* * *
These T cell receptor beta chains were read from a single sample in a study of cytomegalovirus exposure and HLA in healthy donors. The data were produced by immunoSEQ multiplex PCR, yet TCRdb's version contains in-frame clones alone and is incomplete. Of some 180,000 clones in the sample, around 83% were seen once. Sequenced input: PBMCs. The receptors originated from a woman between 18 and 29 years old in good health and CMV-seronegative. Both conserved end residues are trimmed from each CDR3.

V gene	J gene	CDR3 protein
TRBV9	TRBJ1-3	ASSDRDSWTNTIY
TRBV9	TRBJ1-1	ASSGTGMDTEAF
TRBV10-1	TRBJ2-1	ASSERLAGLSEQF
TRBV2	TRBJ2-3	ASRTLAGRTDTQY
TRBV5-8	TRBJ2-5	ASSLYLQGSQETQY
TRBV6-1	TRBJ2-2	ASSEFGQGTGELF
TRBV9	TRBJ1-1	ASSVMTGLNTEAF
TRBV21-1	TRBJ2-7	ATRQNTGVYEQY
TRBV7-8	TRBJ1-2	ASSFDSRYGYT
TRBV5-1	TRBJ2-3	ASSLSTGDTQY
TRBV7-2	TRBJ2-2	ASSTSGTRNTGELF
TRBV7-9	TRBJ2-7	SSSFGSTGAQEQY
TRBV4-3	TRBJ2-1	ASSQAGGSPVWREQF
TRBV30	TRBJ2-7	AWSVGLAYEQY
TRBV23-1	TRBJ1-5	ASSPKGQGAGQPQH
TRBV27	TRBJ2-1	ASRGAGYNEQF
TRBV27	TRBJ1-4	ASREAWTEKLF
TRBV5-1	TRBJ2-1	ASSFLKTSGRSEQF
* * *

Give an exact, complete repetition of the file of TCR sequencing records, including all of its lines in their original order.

These T cell receptor beta chains were read from a single sample in a study of cytomegalovirus exposure and HLA in healthy donors. The data were produced by immunoSEQ multiplex PCR, yet TCRdb's version contains in-frame clones alone and is incomplete. Of some 180,000 clones in the sample, around 83% were seen once. Sequenced input: PBMCs. The receptors originated from a woman between 18 and 29 years old in good health and CMV-seronegative. Both conserved end residues are trimmed from each CDR3.

V gene	J gene	CDR3 protein
TRBV9	TRBJ1-3	ASSDRDSWTNTIY
TRBV9	TRBJ1-1	ASSGTGMDTEAF
TRBV10-1	TRBJ2-1	ASSERLAGLSEQF
TRBV2	TRBJ2-3	ASRTLAGRTDTQY
TRBV5-8	TRBJ2-5	ASSLYLQGSQETQY
TRBV6-1	TRBJ2-2	ASSEFGQGTGELF
TRBV9	TRBJ1-1	ASSVMTGLNTEAF
TRBV21-1	TRBJ2-7	ATRQNTGVYEQY
TRBV7-8	TRBJ1-2	ASSFDSRYGYT
TRBV5-1	TRBJ2-3	ASSLSTGDTQY
TRBV7-2	TRBJ2-2	ASSTSGTRNTGELF
TRBV7-9	TRBJ2-7	SSSFGSTGAQEQY
TRBV4-3	TRBJ2-1	ASSQAGGSPVWREQF
TRBV30	TRBJ2-7	AWSVGLAYEQY
TRBV23-1	TRBJ1-5	ASSPKGQGAGQPQH
TRBV27	TRBJ2-1	ASRGAGYNEQF
TRBV27	TRBJ1-4	ASREAWTEKLF
TRBV5-1	TRBJ2-1	ASSFLKTSGRSEQF